Since 9/11, the Muslim-American community has helped security and law enforcement officials prevent nearly two of every five Al-Qaeda terrorist plots threatening the US and that tips from the Muslim-American community are the largest single source of initial information to authorities about these few plots.
It has been said that the West’s depiction of Islam and the Muslims as the ‘other’, derives from centuries-old stereotypes of Muslims as violent, oppressive and intolerant.
Thus, Islamic and Muslim values and attitudes have systematically been characterised as being incompatible with ‘Western values’.
Muslims are often stereotypically portrayed in many Western media reports as a devoutly religious and undifferentiated group sharing a fundamentalist version of Islam.
A Washington Post/ABC News Poll in 2006 found that the negative view of Islam among Americans had increased by seven percentage points, from 39% to 46%.
The poll also showed that the proportion of Americans holding the view that Islam/violence against non-Muslims had more than doubled since the 9/11 attacks rose from 14% in 2002 to 33% in 2006.
The percentage keeps on increasing.
Unbeknownst to many, the vast majority of citizens in Muslim countries hate ISIS as much as most Westerners (if not more) do.
Similarly, a vast majority ISIS victims are Muslims.
A recent survey from the Pew Center of 11 countries with substantial Muslim populations shows widespread negative attitudes toward the terrorist group — in no country did support for ISIS rise above 15%.
It’s so sad that all the good things Muslims are doing get ignored while the barbaric subset of the Muslim world that claims the faith become the spokespeople via some Western media outlets penchant for stereotypedness.
Not too long ago, Muslim scholars and countries wrote an open letter condemning the acts of ISIS, which was largely ignored and under-reported by the Western media.
However, if you have one crazy guy of Arab descent or having a Muslim name wielding a sword and chanting “Allahu Akbar”, you can be sure that his action would elicit several news coverage, making him the poster child of Muslims and Islam.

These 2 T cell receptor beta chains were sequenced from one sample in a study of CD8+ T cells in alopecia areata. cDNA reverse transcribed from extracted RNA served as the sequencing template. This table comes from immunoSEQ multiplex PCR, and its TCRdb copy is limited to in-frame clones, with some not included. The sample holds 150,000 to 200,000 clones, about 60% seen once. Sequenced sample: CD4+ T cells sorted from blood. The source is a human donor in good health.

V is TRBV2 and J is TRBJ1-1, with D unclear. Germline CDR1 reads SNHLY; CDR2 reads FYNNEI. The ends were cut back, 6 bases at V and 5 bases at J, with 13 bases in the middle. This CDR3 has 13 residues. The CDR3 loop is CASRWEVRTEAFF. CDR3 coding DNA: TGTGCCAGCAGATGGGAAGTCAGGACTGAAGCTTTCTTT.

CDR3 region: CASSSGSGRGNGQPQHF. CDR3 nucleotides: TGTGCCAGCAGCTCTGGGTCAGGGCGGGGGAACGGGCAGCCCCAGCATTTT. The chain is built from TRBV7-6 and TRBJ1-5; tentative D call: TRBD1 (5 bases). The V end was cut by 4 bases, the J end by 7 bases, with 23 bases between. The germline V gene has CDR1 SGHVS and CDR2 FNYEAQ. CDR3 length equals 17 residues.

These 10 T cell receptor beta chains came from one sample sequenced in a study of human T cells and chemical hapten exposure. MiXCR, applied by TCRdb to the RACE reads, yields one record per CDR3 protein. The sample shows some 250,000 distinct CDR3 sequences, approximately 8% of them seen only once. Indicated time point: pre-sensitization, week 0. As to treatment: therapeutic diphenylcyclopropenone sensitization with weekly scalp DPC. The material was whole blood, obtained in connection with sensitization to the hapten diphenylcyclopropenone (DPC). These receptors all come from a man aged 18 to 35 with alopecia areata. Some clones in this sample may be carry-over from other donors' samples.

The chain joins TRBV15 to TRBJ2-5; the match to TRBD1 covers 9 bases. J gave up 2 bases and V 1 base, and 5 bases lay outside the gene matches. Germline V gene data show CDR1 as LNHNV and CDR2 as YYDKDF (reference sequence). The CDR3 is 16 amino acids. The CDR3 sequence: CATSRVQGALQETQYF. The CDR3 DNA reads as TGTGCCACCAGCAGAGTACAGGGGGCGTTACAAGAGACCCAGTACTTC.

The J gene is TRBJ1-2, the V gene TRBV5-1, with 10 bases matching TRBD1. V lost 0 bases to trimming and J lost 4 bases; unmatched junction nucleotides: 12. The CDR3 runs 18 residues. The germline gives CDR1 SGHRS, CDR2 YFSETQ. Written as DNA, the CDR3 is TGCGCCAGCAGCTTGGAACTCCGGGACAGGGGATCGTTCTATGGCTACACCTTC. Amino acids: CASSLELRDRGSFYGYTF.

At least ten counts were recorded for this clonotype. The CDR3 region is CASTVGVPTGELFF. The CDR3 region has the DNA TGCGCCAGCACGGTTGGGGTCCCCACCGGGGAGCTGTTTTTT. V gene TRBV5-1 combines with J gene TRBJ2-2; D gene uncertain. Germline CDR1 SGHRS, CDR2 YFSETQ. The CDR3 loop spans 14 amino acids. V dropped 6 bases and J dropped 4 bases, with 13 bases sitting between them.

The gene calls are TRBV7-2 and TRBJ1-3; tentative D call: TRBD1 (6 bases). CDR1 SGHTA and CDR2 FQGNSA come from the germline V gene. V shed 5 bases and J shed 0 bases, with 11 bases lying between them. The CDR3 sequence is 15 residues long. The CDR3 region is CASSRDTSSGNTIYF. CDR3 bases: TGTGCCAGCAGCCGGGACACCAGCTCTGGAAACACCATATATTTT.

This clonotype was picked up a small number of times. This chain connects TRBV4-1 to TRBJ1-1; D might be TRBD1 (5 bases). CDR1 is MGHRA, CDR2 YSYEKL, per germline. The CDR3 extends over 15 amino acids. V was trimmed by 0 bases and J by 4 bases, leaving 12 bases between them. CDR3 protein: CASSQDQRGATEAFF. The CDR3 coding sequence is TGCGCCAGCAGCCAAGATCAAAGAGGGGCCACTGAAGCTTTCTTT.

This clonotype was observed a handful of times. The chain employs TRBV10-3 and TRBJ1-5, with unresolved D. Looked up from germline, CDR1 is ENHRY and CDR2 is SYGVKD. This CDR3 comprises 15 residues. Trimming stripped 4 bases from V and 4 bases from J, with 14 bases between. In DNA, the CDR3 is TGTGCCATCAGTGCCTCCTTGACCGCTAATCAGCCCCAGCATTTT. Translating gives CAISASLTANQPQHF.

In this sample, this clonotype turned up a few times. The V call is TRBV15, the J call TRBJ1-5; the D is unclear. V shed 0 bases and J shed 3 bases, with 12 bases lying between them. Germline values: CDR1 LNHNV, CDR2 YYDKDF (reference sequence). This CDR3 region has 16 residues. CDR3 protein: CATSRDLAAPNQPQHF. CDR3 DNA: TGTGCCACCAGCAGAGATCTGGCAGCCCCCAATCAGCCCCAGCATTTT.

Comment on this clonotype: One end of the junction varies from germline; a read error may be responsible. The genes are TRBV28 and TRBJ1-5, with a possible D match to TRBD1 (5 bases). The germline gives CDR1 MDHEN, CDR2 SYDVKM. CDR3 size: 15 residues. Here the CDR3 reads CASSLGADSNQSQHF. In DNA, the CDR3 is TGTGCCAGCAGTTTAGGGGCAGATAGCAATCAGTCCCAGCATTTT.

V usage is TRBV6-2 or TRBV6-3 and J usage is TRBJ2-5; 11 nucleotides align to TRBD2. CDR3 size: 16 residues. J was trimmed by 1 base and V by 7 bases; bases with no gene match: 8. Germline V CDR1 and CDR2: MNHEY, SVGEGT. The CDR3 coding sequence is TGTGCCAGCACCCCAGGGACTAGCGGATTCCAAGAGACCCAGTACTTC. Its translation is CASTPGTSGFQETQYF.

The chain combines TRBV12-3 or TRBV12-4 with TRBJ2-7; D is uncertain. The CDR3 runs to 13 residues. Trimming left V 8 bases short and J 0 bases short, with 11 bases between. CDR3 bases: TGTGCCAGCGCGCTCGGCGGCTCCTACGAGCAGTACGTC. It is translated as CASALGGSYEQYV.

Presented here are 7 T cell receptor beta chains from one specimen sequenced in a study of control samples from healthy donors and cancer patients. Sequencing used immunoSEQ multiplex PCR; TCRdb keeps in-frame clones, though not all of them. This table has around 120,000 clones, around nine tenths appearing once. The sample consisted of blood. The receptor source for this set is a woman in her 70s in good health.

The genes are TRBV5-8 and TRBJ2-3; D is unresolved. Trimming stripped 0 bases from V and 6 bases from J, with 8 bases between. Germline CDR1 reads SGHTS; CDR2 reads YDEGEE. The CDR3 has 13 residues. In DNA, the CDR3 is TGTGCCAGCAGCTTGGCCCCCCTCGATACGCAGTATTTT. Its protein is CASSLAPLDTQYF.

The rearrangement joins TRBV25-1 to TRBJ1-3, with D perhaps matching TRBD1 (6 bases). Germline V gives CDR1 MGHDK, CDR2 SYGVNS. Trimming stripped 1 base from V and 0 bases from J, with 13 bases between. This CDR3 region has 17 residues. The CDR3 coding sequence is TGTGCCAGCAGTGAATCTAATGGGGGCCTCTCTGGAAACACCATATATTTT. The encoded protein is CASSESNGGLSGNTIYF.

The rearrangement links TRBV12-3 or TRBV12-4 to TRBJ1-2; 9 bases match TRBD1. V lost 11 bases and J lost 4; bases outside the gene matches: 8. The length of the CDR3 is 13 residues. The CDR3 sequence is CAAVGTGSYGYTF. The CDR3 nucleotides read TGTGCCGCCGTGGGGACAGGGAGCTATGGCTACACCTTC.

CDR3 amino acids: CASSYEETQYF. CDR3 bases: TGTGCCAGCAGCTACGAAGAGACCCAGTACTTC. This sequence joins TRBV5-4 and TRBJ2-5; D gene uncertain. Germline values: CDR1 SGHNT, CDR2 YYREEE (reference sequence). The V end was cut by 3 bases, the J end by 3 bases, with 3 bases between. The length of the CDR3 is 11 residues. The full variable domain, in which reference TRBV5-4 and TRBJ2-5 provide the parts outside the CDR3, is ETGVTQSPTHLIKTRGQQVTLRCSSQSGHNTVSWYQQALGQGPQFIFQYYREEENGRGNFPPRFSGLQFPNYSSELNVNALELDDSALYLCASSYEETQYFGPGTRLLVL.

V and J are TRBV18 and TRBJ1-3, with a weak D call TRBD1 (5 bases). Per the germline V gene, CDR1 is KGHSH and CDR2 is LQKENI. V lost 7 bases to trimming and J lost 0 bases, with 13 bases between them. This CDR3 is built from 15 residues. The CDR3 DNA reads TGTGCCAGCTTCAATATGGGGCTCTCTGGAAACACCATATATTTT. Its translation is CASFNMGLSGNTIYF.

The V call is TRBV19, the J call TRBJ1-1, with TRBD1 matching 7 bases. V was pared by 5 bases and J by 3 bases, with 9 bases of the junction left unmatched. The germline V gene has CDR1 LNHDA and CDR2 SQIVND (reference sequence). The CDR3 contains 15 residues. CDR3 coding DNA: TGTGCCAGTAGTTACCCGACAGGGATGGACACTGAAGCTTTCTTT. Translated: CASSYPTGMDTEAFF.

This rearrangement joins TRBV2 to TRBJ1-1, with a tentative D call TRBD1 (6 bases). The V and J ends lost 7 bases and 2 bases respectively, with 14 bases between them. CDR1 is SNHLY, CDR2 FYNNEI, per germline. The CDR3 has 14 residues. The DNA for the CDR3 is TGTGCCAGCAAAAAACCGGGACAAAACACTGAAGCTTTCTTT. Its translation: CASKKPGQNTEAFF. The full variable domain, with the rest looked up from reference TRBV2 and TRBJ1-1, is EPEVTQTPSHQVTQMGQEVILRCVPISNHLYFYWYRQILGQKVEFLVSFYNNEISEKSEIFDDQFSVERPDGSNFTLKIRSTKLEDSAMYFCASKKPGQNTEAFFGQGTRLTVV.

The point is that Islam has been consistently and stereotypically portrayed by the global media as a violent-prone religion that is diametrically opposed to the West.
Surely, the world’s over 1.6 billion Muslims should not be held responsible for the actions of a few extremists.
Undeniably, the media has a powerful ability to shape the way we view our world.
The Western media’s default of erasing distinctions between Islam and terrorism is however, contributing immensely to the fueling of Islamophobia around the world.
Countering Islamophobic media representation would involve firstly, organising ourselves (i.e.Muslims) so that we can effectively advance our own narrative and get our own story out there rather than reacting and firefighting when crises happen.
If we complain about Islamophobia and media demonisation, we also need to support the work of those who are countering it. Secondly, getting into the mainstream media could help.
If many Muslim journalists who are genuinely anti-Islamophobia could get into the mainstream media, success could be achieved in changing the overall negativity towards Islam and Muslims.
Thirdly, we need to sponsor more reports on Islamophobia. Unless more documentation and yearly opinion surveys are conducted, people will continue to dismiss Islamophobia as a reality.
So far, the UK is the only country which has officially commissioned a report on Islamophobia. While in places like the US, the word has yet to become a part of their media.
Lastly, coming out and categorically denouncing those who inflict mayhem and atrocious crimes in the name of Islam, would prove to the world that like any other religion, there are good and bad elements.
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*Culled From Leadership.ng